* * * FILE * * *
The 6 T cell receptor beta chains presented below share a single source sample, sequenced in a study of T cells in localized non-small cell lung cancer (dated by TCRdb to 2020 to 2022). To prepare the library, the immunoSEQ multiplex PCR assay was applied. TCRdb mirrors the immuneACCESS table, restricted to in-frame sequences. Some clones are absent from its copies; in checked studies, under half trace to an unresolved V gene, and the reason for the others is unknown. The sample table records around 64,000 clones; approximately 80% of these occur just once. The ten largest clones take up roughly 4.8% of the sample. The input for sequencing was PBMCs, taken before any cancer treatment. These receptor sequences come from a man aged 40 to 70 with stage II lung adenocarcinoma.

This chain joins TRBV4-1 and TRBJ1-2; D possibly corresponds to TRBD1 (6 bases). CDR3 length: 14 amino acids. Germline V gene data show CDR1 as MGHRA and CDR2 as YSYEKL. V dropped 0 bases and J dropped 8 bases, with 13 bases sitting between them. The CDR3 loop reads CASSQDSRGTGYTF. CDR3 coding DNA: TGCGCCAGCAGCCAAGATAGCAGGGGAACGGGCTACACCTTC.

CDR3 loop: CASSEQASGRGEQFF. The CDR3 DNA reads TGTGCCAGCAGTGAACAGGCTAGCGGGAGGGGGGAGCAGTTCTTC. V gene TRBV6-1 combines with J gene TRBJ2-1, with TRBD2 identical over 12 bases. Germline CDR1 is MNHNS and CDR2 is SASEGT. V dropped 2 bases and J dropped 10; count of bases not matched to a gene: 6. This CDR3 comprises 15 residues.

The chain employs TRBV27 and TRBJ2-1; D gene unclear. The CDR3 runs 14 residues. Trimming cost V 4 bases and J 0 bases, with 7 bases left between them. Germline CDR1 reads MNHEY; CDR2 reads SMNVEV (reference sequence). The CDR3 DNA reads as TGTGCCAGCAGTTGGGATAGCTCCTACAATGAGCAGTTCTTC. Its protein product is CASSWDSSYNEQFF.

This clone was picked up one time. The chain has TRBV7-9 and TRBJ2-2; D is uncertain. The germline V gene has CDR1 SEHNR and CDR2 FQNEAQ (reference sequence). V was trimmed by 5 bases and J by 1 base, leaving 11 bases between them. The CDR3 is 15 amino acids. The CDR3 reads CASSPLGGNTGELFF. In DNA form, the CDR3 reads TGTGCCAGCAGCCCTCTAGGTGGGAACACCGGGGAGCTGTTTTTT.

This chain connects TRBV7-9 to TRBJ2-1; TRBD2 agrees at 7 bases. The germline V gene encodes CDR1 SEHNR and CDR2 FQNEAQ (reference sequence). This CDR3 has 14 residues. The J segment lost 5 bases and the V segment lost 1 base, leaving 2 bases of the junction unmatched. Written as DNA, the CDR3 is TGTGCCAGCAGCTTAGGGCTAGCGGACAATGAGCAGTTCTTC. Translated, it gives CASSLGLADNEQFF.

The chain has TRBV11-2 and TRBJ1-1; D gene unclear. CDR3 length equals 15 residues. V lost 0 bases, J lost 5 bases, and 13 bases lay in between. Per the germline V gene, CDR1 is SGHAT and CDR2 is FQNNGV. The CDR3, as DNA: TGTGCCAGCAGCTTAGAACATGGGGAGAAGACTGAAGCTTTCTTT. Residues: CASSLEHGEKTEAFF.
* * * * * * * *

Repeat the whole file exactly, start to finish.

The 6 T cell receptor beta chains presented below share a single source sample, sequenced in a study of T cells in localized non-small cell lung cancer (dated by TCRdb to 2020 to 2022). To prepare the library, the immunoSEQ multiplex PCR assay was applied. TCRdb mirrors the immuneACCESS table, restricted to in-frame sequences. Some clones are absent from its copies; in checked studies, under half trace to an unresolved V gene, and the reason for the others is unknown. The sample table records around 64,000 clones; approximately 80% of these occur just once. The ten largest clones take up roughly 4.8% of the sample. The input for sequencing was PBMCs, taken before any cancer treatment. These receptor sequences come from a man aged 40 to 70 with stage II lung adenocarcinoma.

This chain joins TRBV4-1 and TRBJ1-2; D possibly corresponds to TRBD1 (6 bases). CDR3 length: 14 amino acids. Germline V gene data show CDR1 as MGHRA and CDR2 as YSYEKL. V dropped 0 bases and J dropped 8 bases, with 13 bases sitting between them. The CDR3 loop reads CASSQDSRGTGYTF. CDR3 coding DNA: TGCGCCAGCAGCCAAGATAGCAGGGGAACGGGCTACACCTTC.

CDR3 loop: CASSEQASGRGEQFF. The CDR3 DNA reads TGTGCCAGCAGTGAACAGGCTAGCGGGAGGGGGGAGCAGTTCTTC. V gene TRBV6-1 combines with J gene TRBJ2-1, with TRBD2 identical over 12 bases. Germline CDR1 is MNHNS and CDR2 is SASEGT. V dropped 2 bases and J dropped 10; count of bases not matched to a gene: 6. This CDR3 comprises 15 residues.

The chain employs TRBV27 and TRBJ2-1; D gene unclear. The CDR3 runs 14 residues. Trimming cost V 4 bases and J 0 bases, with 7 bases left between them. Germline CDR1 reads MNHEY; CDR2 reads SMNVEV (reference sequence). The CDR3 DNA reads as TGTGCCAGCAGTTGGGATAGCTCCTACAATGAGCAGTTCTTC. Its protein product is CASSWDSSYNEQFF.

This clone was picked up one time. The chain has TRBV7-9 and TRBJ2-2; D is uncertain. The germline V gene has CDR1 SEHNR and CDR2 FQNEAQ (reference sequence). V was trimmed by 5 bases and J by 1 base, leaving 11 bases between them. The CDR3 is 15 amino acids. The CDR3 reads CASSPLGGNTGELFF. In DNA form, the CDR3 reads TGTGCCAGCAGCCCTCTAGGTGGGAACACCGGGGAGCTGTTTTTT.

This chain connects TRBV7-9 to TRBJ2-1; TRBD2 agrees at 7 bases. The germline V gene encodes CDR1 SEHNR and CDR2 FQNEAQ (reference sequence). This CDR3 has 14 residues. The J segment lost 5 bases and the V segment lost 1 base, leaving 2 bases of the junction unmatched. Written as DNA, the CDR3 is TGTGCCAGCAGCTTAGGGCTAGCGGACAATGAGCAGTTCTTC. Translated, it gives CASSLGLADNEQFF.

The chain has TRBV11-2 and TRBJ1-1; D gene unclear. CDR3 length equals 15 residues. V lost 0 bases, J lost 5 bases, and 13 bases lay in between. Per the germline V gene, CDR1 is SGHAT and CDR2 is FQNNGV. The CDR3, as DNA: TGTGCCAGCAGCTTAGAACATGGGGAGAAGACTGAAGCTTTCTTT. Residues: CASSLEHGEKTEAFF.